Wednesday, February 20, 2013

A Well-Traveled Book


The year I turned 40, I decided to celebrate/ignore/escape/memorialize my birthday by travelling through Africa from Cairo to Cape Town. As I was about to leave Los Angeles on this epic four-month adventure, a friend handed me a book for the plane. It was an already well-thumbed copy of Lonesome Dove by Larry McMurtry; and it was a must-read, my friend insisted.

At 994 pages, the paperback was two-inches thick and weighed more than I wanted to carry around in my backpack in those pre-Kindle days. Also, I didn’t read westerns. I decided I would just leave the book on the plane. My genre of choice was (and is) mystery novels and I had one I was looking forward to getting stuck into on the long flight.

And it was a very long flight. I finished my mystery crossing the Atlantic. Then, about a hundred years after takeoff when we should have been arriving in Cairo, we were told were being diverted to Istanbul because a wind storm made it impossible to land in Egypt. But before we could land there, we were diverted again to Ankara because of a snowstorm in Istanbul. It would be a while, we were told. So with nothing else to do, I opened Lonesome Dove.

By page ten I was hooked. The writing was so spare but so vivid that I already knew exactly where I was and who the characters were: and I loved them. The five hours we sat on that Turkish runway passed fast.
Lonesome Dove oddly became one of my abiding memories of that African trip. It was my solace when I got sick in Egypt. I’d spent over $700 before I LA to get shots for an alphabet soup of hepatitis; typhus, typhoid, tetanus, yellow fever, and so forth. I’d bought four months worth of anti-malarial meds and just-in-case antibiotics. And in Egypt I got the flu. Between trips to the pyramids and museums and bazaars, I shivered in my high-ceilinged room at the venerable Windsor Hotel sipping hibiscus flower tea for my throat and reading.



The sad view from my Cairo hotel room, a world away from Lonesome Dove

Then as Gus and McCall trekked north from Texas to Montana, they kept me company as I traveled south through The Sudan, Ethiopia, Uganda, Tanzania, Kenya, and Malawi. I became thrilled that there were 994 pages; then as I neared the end, was desolate that there were only 994 pages. I finally read the last word somewhere in Zambia.


Reading Lonesome Dove on board the ferry Ilala on Lake Malawi 

The smart thing to do would have been to hand the book off to some other traveler, but I was unreasonably reluctant to part with it. So it came with me down through Zimbabwe to South Africa, then to England for a stay, and finally back to the States.

I became a Lonesome Dove evangelist, trying to press it on everyone I talked to. I discovered that people fell into two groups: those who’d already read it (it had, after all, been on the New York Times bestseller list for 24 weeks) and those who were adamant about the fact that they did not read westerns even if they had won a Pulitzer Prize. In other words, I didn’t have a lot of luck and my battered copy stayed put on my overstuffed bookshelves.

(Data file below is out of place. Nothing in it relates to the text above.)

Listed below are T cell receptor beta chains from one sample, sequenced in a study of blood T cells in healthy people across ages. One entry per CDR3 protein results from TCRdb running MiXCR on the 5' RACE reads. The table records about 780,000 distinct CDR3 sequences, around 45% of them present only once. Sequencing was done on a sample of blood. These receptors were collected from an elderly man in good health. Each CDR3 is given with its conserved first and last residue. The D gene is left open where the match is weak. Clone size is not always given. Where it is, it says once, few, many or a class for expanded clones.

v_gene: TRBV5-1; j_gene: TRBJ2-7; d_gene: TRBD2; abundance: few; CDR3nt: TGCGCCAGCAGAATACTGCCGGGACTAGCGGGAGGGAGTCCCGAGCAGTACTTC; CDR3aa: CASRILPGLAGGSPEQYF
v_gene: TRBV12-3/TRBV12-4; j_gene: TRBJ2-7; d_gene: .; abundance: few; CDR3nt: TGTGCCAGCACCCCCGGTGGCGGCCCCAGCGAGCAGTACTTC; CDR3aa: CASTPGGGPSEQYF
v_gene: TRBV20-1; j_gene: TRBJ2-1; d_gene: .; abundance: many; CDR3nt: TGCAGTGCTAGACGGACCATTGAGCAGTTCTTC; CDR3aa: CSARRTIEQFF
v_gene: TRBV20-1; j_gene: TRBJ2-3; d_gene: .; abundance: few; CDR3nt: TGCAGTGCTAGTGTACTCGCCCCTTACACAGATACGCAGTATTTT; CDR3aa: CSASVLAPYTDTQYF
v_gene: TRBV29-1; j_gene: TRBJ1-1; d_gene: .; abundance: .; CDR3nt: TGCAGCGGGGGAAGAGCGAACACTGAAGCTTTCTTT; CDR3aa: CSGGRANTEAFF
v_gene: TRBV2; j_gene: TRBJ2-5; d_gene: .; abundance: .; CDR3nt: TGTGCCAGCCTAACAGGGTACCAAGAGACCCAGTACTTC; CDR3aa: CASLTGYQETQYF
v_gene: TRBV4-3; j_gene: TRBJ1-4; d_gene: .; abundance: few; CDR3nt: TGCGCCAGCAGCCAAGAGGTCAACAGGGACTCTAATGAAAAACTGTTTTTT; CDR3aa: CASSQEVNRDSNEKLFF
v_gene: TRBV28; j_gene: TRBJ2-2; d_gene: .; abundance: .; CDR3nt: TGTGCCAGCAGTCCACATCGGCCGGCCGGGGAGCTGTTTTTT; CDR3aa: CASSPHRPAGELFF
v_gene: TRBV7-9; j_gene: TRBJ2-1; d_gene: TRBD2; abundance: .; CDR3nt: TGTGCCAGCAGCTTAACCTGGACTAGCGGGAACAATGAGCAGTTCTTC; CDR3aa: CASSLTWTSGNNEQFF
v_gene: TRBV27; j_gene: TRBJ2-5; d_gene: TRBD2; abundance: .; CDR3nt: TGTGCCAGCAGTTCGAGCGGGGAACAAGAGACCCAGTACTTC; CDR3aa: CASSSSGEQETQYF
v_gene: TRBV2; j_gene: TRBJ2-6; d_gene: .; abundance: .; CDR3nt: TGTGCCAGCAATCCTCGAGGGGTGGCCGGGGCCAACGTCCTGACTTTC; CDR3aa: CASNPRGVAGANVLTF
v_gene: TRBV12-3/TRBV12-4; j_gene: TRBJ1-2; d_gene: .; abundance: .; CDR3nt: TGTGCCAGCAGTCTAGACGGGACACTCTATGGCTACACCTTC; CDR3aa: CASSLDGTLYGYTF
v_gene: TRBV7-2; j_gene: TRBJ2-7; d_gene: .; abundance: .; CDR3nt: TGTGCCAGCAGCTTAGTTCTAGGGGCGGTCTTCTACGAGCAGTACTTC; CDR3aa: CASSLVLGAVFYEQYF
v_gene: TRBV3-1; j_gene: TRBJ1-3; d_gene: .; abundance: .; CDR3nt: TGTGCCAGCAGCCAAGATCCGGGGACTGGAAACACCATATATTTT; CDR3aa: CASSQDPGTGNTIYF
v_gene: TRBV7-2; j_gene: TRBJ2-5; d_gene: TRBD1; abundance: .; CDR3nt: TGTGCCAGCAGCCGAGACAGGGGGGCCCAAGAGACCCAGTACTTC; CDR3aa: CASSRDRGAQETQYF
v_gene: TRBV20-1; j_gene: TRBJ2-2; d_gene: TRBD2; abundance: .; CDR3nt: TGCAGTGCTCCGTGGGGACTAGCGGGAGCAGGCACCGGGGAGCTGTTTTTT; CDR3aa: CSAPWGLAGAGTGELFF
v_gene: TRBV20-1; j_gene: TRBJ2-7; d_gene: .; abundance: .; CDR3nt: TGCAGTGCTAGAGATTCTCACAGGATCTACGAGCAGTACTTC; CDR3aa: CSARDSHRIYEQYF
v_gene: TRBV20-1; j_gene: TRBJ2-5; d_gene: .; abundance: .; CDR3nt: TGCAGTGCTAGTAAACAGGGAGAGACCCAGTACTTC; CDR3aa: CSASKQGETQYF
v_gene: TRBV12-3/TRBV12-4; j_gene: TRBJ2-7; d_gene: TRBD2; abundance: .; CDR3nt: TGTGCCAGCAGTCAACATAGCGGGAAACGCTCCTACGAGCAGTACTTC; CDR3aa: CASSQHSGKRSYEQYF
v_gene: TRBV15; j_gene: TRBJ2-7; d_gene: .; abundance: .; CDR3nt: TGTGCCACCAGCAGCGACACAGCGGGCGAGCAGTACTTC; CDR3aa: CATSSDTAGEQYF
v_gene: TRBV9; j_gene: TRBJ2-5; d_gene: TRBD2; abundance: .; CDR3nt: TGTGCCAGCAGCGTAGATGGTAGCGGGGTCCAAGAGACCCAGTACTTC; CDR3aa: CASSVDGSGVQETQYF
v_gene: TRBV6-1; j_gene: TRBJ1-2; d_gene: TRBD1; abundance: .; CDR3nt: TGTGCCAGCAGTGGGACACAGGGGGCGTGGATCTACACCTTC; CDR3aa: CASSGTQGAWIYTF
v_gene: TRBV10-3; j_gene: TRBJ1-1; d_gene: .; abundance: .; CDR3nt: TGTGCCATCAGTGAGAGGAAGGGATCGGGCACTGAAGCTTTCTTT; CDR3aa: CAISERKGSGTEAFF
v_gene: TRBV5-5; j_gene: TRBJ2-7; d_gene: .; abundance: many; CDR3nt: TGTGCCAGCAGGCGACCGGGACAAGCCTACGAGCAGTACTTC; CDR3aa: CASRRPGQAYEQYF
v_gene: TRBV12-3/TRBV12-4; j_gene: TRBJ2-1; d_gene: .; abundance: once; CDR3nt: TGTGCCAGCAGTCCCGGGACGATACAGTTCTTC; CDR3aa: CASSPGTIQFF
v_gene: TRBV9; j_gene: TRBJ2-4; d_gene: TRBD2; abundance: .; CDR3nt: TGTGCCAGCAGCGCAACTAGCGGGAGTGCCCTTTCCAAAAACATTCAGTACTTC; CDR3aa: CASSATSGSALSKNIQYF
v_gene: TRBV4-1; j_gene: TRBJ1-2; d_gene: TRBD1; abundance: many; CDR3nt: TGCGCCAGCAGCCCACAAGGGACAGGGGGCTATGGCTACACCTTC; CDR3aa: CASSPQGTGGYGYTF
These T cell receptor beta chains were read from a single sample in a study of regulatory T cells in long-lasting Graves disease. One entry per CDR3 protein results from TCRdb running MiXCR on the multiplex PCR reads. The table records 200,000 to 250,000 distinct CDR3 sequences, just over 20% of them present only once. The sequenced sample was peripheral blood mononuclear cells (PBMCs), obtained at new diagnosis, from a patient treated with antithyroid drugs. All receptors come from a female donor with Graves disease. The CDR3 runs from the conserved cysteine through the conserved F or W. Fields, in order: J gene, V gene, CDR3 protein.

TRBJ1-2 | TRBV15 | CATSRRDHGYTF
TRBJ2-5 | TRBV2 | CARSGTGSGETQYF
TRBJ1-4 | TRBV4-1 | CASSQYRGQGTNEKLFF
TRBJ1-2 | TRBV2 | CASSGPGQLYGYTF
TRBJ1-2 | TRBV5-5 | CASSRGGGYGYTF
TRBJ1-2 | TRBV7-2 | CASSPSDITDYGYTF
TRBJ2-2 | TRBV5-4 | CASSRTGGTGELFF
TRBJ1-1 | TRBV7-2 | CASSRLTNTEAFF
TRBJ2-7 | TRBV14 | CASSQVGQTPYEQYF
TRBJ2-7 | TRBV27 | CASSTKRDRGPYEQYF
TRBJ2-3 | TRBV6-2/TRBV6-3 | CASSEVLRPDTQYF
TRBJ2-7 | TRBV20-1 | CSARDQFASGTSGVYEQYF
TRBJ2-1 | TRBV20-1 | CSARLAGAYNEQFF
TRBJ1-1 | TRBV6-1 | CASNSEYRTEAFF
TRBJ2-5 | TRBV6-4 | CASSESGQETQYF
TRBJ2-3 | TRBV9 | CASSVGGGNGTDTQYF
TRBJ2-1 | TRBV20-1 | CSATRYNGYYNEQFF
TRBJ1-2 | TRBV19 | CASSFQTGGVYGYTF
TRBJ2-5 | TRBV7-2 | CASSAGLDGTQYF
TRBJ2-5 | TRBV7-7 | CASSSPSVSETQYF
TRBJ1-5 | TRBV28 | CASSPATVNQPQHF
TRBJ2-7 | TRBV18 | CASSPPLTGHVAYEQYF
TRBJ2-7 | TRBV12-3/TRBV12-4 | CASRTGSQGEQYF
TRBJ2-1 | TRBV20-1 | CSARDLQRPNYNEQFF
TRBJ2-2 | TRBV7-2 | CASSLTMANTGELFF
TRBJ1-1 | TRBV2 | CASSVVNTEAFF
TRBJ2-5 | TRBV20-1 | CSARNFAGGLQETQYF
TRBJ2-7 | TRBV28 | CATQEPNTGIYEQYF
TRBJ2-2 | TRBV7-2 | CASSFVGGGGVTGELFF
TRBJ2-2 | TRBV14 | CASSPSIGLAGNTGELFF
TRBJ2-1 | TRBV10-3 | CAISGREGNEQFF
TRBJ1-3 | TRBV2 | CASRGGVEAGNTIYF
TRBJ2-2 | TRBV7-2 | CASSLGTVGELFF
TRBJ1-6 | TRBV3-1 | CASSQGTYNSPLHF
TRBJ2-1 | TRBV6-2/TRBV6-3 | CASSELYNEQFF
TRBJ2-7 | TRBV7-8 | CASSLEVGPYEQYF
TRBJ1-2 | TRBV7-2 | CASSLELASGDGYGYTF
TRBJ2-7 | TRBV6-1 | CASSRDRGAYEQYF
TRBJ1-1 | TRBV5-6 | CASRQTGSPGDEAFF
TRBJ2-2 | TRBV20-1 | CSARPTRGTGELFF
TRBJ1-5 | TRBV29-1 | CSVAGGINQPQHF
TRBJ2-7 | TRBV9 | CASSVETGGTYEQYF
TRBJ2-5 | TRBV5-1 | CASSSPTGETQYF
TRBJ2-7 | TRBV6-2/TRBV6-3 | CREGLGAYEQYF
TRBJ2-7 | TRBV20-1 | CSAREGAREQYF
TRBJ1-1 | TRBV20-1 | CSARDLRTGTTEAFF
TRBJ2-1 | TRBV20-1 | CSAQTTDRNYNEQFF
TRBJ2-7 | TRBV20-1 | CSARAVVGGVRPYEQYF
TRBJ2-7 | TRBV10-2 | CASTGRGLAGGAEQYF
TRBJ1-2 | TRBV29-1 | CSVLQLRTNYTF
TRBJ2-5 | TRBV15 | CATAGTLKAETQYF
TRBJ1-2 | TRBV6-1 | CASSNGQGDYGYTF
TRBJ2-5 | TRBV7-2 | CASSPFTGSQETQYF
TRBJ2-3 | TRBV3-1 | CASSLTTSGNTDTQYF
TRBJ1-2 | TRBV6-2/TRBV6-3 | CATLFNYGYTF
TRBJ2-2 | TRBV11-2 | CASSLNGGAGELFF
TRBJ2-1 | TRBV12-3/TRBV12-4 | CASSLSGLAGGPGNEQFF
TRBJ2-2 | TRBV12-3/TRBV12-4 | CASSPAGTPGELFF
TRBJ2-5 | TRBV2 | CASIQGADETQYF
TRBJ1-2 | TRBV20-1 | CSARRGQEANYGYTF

That was not the end of it for me, of course. It had introduced me to the writing of Larry McMurtry and I had a backlog of his work to catch up on like Terms of Endearment and The Last Picture Show. And there were prequels and sequels of Lonesome Dove to come, not the mention the wonderful mini-series made from the book. In my view, the best, most well cast film adaptation of a book ever.


Robert Duval and Tommy Lee Jones as Gus and McCall: perfect

I was happy to learn that McMurtry owned a huge second-hand bookstore in Texas; since August, 2012, sadly gone the way of many independent bookstores.


McMurtry's much missed massive book store in Archer, Texas

Most recently, I learned something about him from Magic Trip, the documentary made from the raw footage shot by Ken Kesey on the famous cross country adventure in the Magic Bus. McMurtry was a friend and they stopped off to see him in Texas. He was already married with kids, and is seen looking mildly bemused in his Buddy Holly glasses as the Merry Pranksters descend on his family. (As a side note, McMurtry is now married to Kesey’s widow.)


You'd be bemused too if this showed up at your door.

Anyway, years later I finally managed to persuade someone take my copy of the book. A friend was moving from Los Angeles to Austin and I insisted she could not in all conscience live in Texas without having read it. So she took it with about as much enthusiasm as I had first received it. From time to time over the next decade, I’d ask if she’d read it and the answer was always, “Not yet.”

Now picture pages flying off a calendar as more time went  by and I moved to Mexico. My first year here, my friend from Austin came to spend Christmas. “Look what I’ve brought to read,” she said showing me my familiar old friend. So that was the end of her for that vacation. When she finally looked up from the book, it was time to leave for the airport. After she’d gone, I found it sitting on the night stand.